• Alternatively, constituent (a) may be manufactured in situ via reaction of constituents (a1) and (a2) described above, in the presence of constituent (b) and constituent (c) and optionally constituents (d) and (e) described above to directly manufacture the radical-curable branched polyorganosiloxane (I). In this aspect, constituents (a1), (a2), (b), (c) and optionally (d) and (e) are blended together. The reaction may then be initiated by raising the temperature to from 35°C to 100°C, alternatively 50°C to 85 °C while mixing, and maintaining the temperature until all of the Si-H has reacted, as measured by the Si-H peak as observed by FT-IR at about 2170 cm-1 being reduced into the background noise of the FT-IR spectra, which may be acquired using 32 scans each. Next, the optional catalyst inhibitor (f) is added to the resulting mixture to deactivate the hydrosilylation catalyst (c). In certain embodiments, the introduction of the catalyst inhibitor (f) is done after reducing the temperature of the reaction mixture of (a1), (a2), (b), (c), and optionally (d) and (e) below the minimum reaction temperature of 50°C, such as at room temperature. In certain embodiments, unreacted constituents may be separated from the product by vacuum stripping at temperatures less than 100C, alternatively less than 85C. The made radical-curable branched polyorganosiloxane (I) may be stored for subsequent use.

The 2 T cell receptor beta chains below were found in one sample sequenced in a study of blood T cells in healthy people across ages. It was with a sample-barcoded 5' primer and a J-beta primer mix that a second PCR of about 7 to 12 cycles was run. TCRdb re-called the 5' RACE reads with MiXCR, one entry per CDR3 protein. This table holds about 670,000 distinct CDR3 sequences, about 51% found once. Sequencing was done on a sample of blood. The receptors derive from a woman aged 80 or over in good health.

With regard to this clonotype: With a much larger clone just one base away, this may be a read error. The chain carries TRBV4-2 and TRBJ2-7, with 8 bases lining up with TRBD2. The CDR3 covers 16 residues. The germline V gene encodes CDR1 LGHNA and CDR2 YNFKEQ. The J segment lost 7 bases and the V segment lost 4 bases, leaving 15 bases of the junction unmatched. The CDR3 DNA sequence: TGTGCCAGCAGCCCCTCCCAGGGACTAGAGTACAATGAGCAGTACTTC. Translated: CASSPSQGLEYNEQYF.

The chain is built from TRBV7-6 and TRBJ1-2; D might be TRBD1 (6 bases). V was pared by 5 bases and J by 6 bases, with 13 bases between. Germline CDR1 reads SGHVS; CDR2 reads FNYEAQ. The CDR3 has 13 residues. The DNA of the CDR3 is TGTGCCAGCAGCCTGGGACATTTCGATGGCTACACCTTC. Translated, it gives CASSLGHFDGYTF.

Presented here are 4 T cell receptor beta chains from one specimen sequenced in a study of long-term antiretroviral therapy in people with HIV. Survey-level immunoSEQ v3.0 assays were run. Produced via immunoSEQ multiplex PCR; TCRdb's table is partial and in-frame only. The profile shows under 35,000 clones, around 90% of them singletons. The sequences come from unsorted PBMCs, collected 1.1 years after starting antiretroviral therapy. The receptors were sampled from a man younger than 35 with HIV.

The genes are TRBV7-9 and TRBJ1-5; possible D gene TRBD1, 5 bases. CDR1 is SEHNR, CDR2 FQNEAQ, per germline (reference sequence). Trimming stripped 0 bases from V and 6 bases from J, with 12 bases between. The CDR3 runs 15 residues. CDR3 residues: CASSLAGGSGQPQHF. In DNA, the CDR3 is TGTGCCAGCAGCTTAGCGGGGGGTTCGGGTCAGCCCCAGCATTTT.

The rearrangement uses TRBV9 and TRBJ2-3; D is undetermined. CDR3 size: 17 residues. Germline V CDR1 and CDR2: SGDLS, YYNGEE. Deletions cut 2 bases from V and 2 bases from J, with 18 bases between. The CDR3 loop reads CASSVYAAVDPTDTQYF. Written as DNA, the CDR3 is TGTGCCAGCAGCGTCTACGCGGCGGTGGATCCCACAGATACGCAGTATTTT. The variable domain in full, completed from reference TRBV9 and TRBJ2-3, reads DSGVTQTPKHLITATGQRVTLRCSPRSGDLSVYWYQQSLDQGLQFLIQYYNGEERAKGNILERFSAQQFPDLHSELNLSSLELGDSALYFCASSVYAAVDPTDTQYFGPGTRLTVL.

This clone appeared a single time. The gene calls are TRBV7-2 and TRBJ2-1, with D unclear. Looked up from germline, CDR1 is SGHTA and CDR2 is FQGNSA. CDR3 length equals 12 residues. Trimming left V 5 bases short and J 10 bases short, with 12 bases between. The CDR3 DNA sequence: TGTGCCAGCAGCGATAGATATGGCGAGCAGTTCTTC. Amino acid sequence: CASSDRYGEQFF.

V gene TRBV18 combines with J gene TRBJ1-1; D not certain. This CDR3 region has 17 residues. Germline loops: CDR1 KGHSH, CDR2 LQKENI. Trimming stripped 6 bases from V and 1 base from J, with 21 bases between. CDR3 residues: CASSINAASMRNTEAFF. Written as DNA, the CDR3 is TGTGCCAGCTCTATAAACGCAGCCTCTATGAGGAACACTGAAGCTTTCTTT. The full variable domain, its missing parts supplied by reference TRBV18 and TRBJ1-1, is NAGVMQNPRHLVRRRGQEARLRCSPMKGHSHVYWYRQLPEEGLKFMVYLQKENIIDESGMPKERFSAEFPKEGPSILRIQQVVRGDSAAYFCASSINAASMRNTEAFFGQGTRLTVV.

• Constituent (b) is a reactive species. This reactive species may be any species that can react with SiH groups of constituent (a) and provide the radical-curable groups in the radical-curable branched polyorganosiloxane (I). Constituent (b) is separately hydrosilylation curable and radical curable. The reactive species has an average, per molecule, of at least one aliphatically unsaturated organic group that is capable of undergoing an addition reaction (e.g., a hydrosilylation reaction) with a silicon-bonded hydrogen atom of constituent (a). Constituent (b) further comprises one or more radical-curable groups per molecule. The radical-curable groups are functional (reactive) groups (e.g., R2) that are carried through the reaction of constituent (b) with constituent (a) so as to appear in the radical-curable branched polyorganosiloxane (I), thereby rendering the branched polyorganosiloxane (prepared by the process described above) radical-curable. The radical-curable groups on constituent (b) may be any radical polymerizable group. In some aspects the radical-curable groups on constituent (b) may be selected from acrylate groups and methacrylate groups and combinations thereof. Alternatively, the radical-curable groups on constituent (b) may be selected from acrylate, epoxy, methacrylate, and combinations of any two or more thereof. Alternatively, the radical-curable groups on constituent (b) may be selected from epoxy, and combinations of any two or more thereof. In some aspects the radical-curable groups are all acrylate, alternatively methacrylate, alternatively epoxy, alternatively at least two different ones of the foregoing radical-curable groups. Suitable aliphatically unsaturated organic groups in (b) include vinyl, allyl, propynyl, butenyl, and hexenyl.